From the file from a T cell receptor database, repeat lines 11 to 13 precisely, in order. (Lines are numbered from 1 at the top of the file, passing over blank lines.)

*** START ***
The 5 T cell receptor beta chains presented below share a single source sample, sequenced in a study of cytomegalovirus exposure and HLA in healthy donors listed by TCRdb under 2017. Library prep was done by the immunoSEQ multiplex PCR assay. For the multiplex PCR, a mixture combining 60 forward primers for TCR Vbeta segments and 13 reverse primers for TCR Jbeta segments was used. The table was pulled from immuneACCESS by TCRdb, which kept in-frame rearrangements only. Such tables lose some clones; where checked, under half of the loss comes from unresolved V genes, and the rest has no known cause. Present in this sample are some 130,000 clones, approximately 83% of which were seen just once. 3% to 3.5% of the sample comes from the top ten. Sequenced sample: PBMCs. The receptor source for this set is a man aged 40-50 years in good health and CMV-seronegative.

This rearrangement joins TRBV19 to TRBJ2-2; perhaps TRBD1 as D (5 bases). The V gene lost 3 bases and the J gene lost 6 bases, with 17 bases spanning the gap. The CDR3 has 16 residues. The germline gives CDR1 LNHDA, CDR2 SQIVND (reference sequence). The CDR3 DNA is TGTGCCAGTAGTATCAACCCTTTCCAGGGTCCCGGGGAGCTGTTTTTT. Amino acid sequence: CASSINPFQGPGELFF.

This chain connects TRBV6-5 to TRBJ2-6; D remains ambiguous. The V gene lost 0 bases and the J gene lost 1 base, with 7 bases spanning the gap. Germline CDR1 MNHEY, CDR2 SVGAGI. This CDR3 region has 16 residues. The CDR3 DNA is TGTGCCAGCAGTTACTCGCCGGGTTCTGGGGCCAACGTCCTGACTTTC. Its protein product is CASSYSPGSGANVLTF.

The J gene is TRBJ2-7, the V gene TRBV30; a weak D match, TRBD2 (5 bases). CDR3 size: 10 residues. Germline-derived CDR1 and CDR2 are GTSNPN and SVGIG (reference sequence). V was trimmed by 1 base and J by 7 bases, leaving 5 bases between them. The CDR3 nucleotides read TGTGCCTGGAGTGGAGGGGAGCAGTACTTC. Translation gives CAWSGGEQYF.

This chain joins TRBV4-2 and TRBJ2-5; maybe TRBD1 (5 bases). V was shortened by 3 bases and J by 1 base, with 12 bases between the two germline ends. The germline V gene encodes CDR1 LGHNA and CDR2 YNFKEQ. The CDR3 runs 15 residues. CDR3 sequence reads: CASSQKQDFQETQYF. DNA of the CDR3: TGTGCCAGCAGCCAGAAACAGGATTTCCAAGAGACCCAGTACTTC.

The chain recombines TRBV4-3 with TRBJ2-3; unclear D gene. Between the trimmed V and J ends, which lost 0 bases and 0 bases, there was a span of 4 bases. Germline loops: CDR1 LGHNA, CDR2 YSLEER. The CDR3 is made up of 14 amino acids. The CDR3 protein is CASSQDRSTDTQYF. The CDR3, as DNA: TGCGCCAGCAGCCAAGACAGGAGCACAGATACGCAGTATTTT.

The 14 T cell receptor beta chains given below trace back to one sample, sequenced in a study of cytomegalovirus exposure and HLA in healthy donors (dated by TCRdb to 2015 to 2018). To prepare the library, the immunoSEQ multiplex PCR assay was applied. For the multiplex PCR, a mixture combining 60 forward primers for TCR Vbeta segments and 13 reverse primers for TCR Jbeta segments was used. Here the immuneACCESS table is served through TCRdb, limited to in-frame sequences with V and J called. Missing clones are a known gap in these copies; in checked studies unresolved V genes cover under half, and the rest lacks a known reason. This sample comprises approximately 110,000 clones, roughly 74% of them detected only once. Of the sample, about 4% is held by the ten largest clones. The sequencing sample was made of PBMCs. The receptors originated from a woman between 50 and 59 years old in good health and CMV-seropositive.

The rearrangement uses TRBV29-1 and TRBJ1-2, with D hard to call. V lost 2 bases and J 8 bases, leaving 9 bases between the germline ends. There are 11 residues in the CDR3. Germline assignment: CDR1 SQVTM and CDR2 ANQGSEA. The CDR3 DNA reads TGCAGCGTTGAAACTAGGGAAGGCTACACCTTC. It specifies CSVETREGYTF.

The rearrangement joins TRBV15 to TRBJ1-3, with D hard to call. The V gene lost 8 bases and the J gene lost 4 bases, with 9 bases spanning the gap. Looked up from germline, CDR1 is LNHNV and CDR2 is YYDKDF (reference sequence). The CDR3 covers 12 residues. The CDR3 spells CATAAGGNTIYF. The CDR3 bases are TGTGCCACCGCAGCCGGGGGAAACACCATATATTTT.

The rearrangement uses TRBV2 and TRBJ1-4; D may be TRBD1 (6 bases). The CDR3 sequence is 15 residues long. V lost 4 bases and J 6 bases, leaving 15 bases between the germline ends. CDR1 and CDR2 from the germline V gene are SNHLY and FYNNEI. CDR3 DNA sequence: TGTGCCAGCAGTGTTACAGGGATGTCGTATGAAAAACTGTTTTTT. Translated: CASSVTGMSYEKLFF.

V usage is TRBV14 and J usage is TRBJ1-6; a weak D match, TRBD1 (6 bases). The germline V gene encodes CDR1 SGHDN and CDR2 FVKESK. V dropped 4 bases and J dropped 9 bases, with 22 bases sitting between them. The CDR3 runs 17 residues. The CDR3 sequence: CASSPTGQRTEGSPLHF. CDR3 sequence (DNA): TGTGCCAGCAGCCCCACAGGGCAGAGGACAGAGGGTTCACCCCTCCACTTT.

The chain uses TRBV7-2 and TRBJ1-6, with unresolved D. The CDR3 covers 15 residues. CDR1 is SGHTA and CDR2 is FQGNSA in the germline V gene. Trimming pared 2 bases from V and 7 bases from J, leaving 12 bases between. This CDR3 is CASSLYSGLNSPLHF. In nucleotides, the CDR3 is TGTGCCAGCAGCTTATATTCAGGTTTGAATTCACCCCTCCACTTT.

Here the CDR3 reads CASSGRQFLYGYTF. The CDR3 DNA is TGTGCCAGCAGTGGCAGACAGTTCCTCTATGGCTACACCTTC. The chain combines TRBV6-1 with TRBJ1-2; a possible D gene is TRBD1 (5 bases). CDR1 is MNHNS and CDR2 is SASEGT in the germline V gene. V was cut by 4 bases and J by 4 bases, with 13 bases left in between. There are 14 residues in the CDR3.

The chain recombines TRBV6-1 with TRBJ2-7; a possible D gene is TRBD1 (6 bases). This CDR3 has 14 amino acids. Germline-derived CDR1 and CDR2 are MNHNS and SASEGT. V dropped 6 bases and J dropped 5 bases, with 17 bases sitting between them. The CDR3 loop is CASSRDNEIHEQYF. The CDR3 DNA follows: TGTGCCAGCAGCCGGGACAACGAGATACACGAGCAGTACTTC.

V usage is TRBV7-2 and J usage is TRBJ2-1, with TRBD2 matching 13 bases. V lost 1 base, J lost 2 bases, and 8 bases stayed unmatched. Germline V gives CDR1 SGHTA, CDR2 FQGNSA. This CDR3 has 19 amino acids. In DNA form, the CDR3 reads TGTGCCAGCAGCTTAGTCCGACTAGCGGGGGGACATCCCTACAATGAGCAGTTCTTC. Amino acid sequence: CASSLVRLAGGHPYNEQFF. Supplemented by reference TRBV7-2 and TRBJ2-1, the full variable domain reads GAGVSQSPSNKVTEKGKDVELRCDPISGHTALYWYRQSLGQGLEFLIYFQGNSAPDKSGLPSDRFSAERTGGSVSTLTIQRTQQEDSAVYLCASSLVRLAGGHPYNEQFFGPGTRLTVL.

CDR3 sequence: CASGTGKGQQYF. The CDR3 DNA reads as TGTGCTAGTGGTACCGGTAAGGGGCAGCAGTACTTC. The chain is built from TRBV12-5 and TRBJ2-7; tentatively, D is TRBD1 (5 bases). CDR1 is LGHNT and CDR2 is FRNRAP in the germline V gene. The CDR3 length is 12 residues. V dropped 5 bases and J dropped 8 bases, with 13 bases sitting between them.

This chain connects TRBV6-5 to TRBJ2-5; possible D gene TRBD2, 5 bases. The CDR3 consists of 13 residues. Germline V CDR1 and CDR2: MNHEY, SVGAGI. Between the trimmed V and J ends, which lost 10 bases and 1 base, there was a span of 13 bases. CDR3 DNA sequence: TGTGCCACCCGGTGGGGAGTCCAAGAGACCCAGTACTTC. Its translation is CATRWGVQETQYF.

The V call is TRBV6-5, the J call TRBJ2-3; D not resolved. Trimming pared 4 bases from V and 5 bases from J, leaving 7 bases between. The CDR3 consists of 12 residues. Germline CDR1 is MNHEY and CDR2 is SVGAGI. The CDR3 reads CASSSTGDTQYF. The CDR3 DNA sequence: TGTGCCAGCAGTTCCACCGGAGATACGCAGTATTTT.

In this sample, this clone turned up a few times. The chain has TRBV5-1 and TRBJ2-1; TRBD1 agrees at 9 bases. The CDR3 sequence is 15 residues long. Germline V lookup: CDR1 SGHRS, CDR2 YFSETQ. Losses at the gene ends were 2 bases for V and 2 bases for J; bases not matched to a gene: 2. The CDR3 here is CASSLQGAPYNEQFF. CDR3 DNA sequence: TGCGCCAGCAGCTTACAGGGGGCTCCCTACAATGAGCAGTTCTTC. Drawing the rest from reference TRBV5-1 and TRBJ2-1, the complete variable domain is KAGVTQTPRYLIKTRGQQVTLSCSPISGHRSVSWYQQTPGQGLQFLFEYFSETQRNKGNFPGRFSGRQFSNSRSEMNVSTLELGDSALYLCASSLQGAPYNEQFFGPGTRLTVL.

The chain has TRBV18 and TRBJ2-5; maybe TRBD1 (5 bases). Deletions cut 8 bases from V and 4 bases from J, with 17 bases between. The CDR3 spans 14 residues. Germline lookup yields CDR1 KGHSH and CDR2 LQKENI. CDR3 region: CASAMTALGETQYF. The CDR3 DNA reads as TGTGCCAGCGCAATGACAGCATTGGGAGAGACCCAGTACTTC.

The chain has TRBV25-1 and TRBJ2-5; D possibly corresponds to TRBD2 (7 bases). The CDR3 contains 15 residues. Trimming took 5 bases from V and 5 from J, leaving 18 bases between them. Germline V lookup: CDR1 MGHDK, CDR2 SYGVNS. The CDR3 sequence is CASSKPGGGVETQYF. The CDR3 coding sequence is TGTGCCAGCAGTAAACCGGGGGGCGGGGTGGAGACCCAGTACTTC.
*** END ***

V usage is TRBV14 and J usage is TRBJ1-6; a weak D match, TRBD1 (6 bases). The germline V gene encodes CDR1 SGHDN and CDR2 FVKESK. V dropped 4 bases and J dropped 9 bases, with 22 bases sitting between them. The CDR3 runs 17 residues. The CDR3 sequence: CASSPTGQRTEGSPLHF. CDR3 sequence (DNA): TGTGCCAGCAGCCCCACAGGGCAGAGGACAGAGGGTTCACCCCTCCACTTT.

The chain uses TRBV7-2 and TRBJ1-6, with unresolved D. The CDR3 covers 15 residues. CDR1 is SGHTA and CDR2 is FQGNSA in the germline V gene. Trimming pared 2 bases from V and 7 bases from J, leaving 12 bases between. This CDR3 is CASSLYSGLNSPLHF. In nucleotides, the CDR3 is TGTGCCAGCAGCTTATATTCAGGTTTGAATTCACCCCTCCACTTT.

Here the CDR3 reads CASSGRQFLYGYTF. The CDR3 DNA is TGTGCCAGCAGTGGCAGACAGTTCCTCTATGGCTACACCTTC. The chain combines TRBV6-1 with TRBJ1-2; a possible D gene is TRBD1 (5 bases). CDR1 is MNHNS and CDR2 is SASEGT in the germline V gene. V was cut by 4 bases and J by 4 bases, with 13 bases left in between. There are 14 residues in the CDR3.